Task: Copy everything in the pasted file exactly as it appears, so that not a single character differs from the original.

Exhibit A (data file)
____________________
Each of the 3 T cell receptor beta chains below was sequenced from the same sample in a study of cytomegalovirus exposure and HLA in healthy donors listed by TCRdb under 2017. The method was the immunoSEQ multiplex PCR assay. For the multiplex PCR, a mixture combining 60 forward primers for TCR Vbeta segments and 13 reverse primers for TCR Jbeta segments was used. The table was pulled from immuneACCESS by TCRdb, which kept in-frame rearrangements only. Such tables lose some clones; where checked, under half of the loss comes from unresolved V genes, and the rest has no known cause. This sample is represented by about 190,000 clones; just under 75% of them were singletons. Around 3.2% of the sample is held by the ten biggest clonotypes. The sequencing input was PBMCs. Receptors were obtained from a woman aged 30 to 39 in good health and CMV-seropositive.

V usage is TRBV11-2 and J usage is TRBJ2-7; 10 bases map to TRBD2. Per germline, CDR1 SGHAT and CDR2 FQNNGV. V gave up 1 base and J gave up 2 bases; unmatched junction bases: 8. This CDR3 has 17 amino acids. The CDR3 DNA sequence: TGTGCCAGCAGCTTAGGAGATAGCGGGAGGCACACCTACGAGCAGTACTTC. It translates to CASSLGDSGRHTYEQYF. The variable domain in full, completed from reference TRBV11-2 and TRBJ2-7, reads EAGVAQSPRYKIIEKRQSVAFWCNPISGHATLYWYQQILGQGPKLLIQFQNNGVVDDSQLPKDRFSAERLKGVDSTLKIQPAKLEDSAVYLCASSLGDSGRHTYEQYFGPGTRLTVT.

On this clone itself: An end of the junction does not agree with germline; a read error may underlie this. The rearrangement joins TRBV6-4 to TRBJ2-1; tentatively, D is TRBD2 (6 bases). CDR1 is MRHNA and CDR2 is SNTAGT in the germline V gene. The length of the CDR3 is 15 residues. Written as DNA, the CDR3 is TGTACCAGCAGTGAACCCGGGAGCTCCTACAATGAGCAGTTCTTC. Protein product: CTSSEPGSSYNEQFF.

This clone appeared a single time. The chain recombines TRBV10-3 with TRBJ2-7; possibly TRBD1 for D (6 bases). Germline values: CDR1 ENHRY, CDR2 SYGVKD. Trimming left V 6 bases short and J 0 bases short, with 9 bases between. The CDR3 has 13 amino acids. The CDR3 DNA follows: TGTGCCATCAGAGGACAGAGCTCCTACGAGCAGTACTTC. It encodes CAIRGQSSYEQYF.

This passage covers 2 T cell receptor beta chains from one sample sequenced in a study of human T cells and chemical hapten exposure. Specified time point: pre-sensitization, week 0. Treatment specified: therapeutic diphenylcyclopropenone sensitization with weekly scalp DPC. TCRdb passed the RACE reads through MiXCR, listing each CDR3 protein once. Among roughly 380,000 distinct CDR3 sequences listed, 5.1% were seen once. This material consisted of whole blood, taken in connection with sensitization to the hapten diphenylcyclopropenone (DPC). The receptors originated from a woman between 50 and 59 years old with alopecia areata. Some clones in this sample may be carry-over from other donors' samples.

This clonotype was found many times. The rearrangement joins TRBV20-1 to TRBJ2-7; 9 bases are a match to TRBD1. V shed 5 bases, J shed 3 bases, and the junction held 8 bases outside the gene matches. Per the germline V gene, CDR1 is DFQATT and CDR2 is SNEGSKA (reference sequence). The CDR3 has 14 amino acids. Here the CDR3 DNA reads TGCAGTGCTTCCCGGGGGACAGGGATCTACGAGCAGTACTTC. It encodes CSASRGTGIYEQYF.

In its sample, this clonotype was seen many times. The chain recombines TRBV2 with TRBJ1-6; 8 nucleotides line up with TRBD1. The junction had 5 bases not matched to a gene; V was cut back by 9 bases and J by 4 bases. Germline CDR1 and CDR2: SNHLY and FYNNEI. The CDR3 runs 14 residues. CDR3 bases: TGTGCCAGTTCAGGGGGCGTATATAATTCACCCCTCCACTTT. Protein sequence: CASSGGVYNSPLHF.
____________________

Each of the 3 T cell receptor beta chains below was sequenced from the same sample in a study of cytomegalovirus exposure and HLA in healthy donors listed by TCRdb under 2017. The method was the immunoSEQ multiplex PCR assay. For the multiplex PCR, a mixture combining 60 forward primers for TCR Vbeta segments and 13 reverse primers for TCR Jbeta segments was used. The table was pulled from immuneACCESS by TCRdb, which kept in-frame rearrangements only. Such tables lose some clones; where checked, under half of the loss comes from unresolved V genes, and the rest has no known cause. This sample is represented by about 190,000 clones; just under 75% of them were singletons. Around 3.2% of the sample is held by the ten biggest clonotypes. The sequencing input was PBMCs. Receptors were obtained from a woman aged 30 to 39 in good health and CMV-seropositive.

V usage is TRBV11-2 and J usage is TRBJ2-7; 10 bases map to TRBD2. Per germline, CDR1 SGHAT and CDR2 FQNNGV. V gave up 1 base and J gave up 2 bases; unmatched junction bases: 8. This CDR3 has 17 amino acids. The CDR3 DNA sequence: TGTGCCAGCAGCTTAGGAGATAGCGGGAGGCACACCTACGAGCAGTACTTC. It translates to CASSLGDSGRHTYEQYF. The variable domain in full, completed from reference TRBV11-2 and TRBJ2-7, reads EAGVAQSPRYKIIEKRQSVAFWCNPISGHATLYWYQQILGQGPKLLIQFQNNGVVDDSQLPKDRFSAERLKGVDSTLKIQPAKLEDSAVYLCASSLGDSGRHTYEQYFGPGTRLTVT.

On this clone itself: An end of the junction does not agree with germline; a read error may underlie this. The rearrangement joins TRBV6-4 to TRBJ2-1; tentatively, D is TRBD2 (6 bases). CDR1 is MRHNA and CDR2 is SNTAGT in the germline V gene. The length of the CDR3 is 15 residues. Written as DNA, the CDR3 is TGTACCAGCAGTGAACCCGGGAGCTCCTACAATGAGCAGTTCTTC. Protein product: CTSSEPGSSYNEQFF.

This clone appeared a single time. The chain recombines TRBV10-3 with TRBJ2-7; possibly TRBD1 for D (6 bases). Germline values: CDR1 ENHRY, CDR2 SYGVKD. Trimming left V 6 bases short and J 0 bases short, with 9 bases between. The CDR3 has 13 amino acids. The CDR3 DNA follows: TGTGCCATCAGAGGACAGAGCTCCTACGAGCAGTACTTC. It encodes CAIRGQSSYEQYF.

This passage covers 2 T cell receptor beta chains from one sample sequenced in a study of human T cells and chemical hapten exposure. Specified time point: pre-sensitization, week 0. Treatment specified: therapeutic diphenylcyclopropenone sensitization with weekly scalp DPC. TCRdb passed the RACE reads through MiXCR, listing each CDR3 protein once. Among roughly 380,000 distinct CDR3 sequences listed, 5.1% were seen once. This material consisted of whole blood, taken in connection with sensitization to the hapten diphenylcyclopropenone (DPC). The receptors originated from a woman between 50 and 59 years old with alopecia areata. Some clones in this sample may be carry-over from other donors' samples.

This clonotype was found many times. The rearrangement joins TRBV20-1 to TRBJ2-7; 9 bases are a match to TRBD1. V shed 5 bases, J shed 3 bases, and the junction held 8 bases outside the gene matches. Per the germline V gene, CDR1 is DFQATT and CDR2 is SNEGSKA (reference sequence). The CDR3 has 14 amino acids. Here the CDR3 DNA reads TGCAGTGCTTCCCGGGGGACAGGGATCTACGAGCAGTACTTC. It encodes CSASRGTGIYEQYF.

In its sample, this clonotype was seen many times. The chain recombines TRBV2 with TRBJ1-6; 8 nucleotides line up with TRBD1. The junction had 5 bases not matched to a gene; V was cut back by 9 bases and J by 4 bases. Germline CDR1 and CDR2: SNHLY and FYNNEI. The CDR3 runs 14 residues. CDR3 bases: TGTGCCAGTTCAGGGGGCGTATATAATTCACCCCTCCACTTT. Protein sequence: CASSGGVYNSPLHF.